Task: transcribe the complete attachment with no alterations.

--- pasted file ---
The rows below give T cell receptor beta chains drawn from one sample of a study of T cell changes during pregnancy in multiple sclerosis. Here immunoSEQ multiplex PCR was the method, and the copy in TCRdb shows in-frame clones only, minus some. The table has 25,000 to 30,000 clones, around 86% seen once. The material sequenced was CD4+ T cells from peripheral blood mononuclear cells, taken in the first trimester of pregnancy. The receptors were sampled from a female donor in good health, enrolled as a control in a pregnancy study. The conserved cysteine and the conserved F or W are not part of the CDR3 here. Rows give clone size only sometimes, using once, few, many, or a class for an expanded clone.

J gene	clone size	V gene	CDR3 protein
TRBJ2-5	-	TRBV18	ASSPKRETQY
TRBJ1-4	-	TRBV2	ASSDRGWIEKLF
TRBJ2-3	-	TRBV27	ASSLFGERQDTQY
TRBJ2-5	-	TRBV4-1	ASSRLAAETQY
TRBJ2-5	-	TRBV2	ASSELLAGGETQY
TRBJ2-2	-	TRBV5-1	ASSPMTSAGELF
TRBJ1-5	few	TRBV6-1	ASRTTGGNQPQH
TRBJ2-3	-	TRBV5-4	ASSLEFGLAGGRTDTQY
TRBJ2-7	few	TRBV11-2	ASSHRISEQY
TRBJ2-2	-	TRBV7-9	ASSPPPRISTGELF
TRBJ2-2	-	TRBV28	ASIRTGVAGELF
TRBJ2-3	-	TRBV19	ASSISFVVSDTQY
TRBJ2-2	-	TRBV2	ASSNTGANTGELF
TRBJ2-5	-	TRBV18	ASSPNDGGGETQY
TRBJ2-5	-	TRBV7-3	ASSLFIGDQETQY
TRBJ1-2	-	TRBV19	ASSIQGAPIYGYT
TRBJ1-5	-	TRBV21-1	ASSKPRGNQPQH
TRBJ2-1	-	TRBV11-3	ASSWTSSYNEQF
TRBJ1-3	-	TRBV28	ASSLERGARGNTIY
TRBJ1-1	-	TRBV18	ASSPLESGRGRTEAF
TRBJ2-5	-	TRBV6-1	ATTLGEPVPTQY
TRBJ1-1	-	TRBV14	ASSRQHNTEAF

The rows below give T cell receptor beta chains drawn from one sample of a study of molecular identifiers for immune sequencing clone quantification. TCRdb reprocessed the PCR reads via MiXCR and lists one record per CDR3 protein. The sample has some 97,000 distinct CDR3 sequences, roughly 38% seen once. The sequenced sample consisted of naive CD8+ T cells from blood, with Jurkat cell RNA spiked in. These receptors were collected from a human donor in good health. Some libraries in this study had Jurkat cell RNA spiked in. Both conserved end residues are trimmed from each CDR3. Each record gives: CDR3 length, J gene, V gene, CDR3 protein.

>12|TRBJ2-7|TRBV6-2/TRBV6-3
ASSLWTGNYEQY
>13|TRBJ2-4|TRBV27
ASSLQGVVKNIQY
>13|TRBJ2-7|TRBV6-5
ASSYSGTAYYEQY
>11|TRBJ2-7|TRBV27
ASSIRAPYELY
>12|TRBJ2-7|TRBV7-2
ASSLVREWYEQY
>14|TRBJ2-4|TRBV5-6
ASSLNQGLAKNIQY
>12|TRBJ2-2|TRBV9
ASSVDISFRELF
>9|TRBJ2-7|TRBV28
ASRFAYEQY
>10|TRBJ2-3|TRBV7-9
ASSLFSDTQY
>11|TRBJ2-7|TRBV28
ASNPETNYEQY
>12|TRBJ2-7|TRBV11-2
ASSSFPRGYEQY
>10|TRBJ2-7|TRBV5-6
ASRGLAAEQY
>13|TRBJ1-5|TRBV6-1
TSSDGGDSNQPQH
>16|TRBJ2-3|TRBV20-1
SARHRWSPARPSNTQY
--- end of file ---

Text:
The rows below give T cell receptor beta chains drawn from one sample of a study of T cell changes during pregnancy in multiple sclerosis. Here immunoSEQ multiplex PCR was the method, and the copy in TCRdb shows in-frame clones only, minus some. The table has 25,000 to 30,000 clones, around 86% seen once. The material sequenced was CD4+ T cells from peripheral blood mononuclear cells, taken in the first trimester of pregnancy. The receptors were sampled from a female donor in good health, enrolled as a control in a pregnancy study. The conserved cysteine and the conserved F or W are not part of the CDR3 here. Rows give clone size only sometimes, using once, few, many, or a class for an expanded clone.

J gene	clone size	V gene	CDR3 protein
TRBJ2-5	-	TRBV18	ASSPKRETQY
TRBJ1-4	-	TRBV2	ASSDRGWIEKLF
TRBJ2-3	-	TRBV27	ASSLFGERQDTQY
TRBJ2-5	-	TRBV4-1	ASSRLAAETQY
TRBJ2-5	-	TRBV2	ASSELLAGGETQY
TRBJ2-2	-	TRBV5-1	ASSPMTSAGELF
TRBJ1-5	few	TRBV6-1	ASRTTGGNQPQH
TRBJ2-3	-	TRBV5-4	ASSLEFGLAGGRTDTQY
TRBJ2-7	few	TRBV11-2	ASSHRISEQY
TRBJ2-2	-	TRBV7-9	ASSPPPRISTGELF
TRBJ2-2	-	TRBV28	ASIRTGVAGELF
TRBJ2-3	-	TRBV19	ASSISFVVSDTQY
TRBJ2-2	-	TRBV2	ASSNTGANTGELF
TRBJ2-5	-	TRBV18	ASSPNDGGGETQY
TRBJ2-5	-	TRBV7-3	ASSLFIGDQETQY
TRBJ1-2	-	TRBV19	ASSIQGAPIYGYT
TRBJ1-5	-	TRBV21-1	ASSKPRGNQPQH
TRBJ2-1	-	TRBV11-3	ASSWTSSYNEQF
TRBJ1-3	-	TRBV28	ASSLERGARGNTIY
TRBJ1-1	-	TRBV18	ASSPLESGRGRTEAF
TRBJ2-5	-	TRBV6-1	ATTLGEPVPTQY
TRBJ1-1	-	TRBV14	ASSRQHNTEAF

The rows below give T cell receptor beta chains drawn from one sample of a study of molecular identifiers for immune sequencing clone quantification. TCRdb reprocessed the PCR reads via MiXCR and lists one record per CDR3 protein. The sample has some 97,000 distinct CDR3 sequences, roughly 38% seen once. The sequenced sample consisted of naive CD8+ T cells from blood, with Jurkat cell RNA spiked in. These receptors were collected from a human donor in good health. Some libraries in this study had Jurkat cell RNA spiked in. Both conserved end residues are trimmed from each CDR3. Each record gives: CDR3 length, J gene, V gene, CDR3 protein.

>12|TRBJ2-7|TRBV6-2/TRBV6-3
ASSLWTGNYEQY
>13|TRBJ2-4|TRBV27
ASSLQGVVKNIQY
>13|TRBJ2-7|TRBV6-5
ASSYSGTAYYEQY
>11|TRBJ2-7|TRBV27
ASSIRAPYELY
>12|TRBJ2-7|TRBV7-2
ASSLVREWYEQY
>14|TRBJ2-4|TRBV5-6
ASSLNQGLAKNIQY
>12|TRBJ2-2|TRBV9
ASSVDISFRELF
>9|TRBJ2-7|TRBV28
ASRFAYEQY
>10|TRBJ2-3|TRBV7-9
ASSLFSDTQY
>11|TRBJ2-7|TRBV28
ASNPETNYEQY
>12|TRBJ2-7|TRBV11-2
ASSSFPRGYEQY
>10|TRBJ2-7|TRBV5-6
ASRGLAAEQY
>13|TRBJ1-5|TRBV6-1
TSSDGGDSNQPQH
>16|TRBJ2-3|TRBV20-1
SARHRWSPARPSNTQY